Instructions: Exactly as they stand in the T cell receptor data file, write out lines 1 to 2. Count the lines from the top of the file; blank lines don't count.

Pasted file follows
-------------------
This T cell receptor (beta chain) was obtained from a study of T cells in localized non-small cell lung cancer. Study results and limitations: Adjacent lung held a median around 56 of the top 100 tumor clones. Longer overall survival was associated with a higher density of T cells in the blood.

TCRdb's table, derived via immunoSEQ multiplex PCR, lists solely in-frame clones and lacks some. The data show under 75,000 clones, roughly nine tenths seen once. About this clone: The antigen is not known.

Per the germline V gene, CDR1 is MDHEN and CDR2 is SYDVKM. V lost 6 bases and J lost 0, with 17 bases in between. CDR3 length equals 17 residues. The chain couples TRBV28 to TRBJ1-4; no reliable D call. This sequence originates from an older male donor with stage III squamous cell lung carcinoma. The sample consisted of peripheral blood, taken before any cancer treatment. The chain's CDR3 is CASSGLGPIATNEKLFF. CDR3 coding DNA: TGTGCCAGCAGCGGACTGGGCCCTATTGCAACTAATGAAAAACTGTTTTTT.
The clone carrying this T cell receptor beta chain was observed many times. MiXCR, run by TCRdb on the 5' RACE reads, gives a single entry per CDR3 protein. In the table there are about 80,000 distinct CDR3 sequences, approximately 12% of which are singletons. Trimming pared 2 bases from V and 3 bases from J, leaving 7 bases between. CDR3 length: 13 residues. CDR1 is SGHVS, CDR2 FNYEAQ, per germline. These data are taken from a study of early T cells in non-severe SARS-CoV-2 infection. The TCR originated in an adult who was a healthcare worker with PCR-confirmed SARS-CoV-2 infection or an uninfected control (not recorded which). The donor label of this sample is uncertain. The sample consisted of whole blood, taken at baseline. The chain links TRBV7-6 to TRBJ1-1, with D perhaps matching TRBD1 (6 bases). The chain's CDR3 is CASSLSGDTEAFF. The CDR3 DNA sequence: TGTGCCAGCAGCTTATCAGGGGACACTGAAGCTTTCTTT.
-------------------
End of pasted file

This T cell receptor (beta chain) was obtained from a study of T cells in localized non-small cell lung cancer. Study results and limitations: Adjacent lung held a median around 56 of the top 100 tumor clones. Longer overall survival was associated with a higher density of T cells in the blood.

TCRdb's table, derived via immunoSEQ multiplex PCR, lists solely in-frame clones and lacks some. The data show under 75,000 clones, roughly nine tenths seen once. About this clone: The antigen is not known.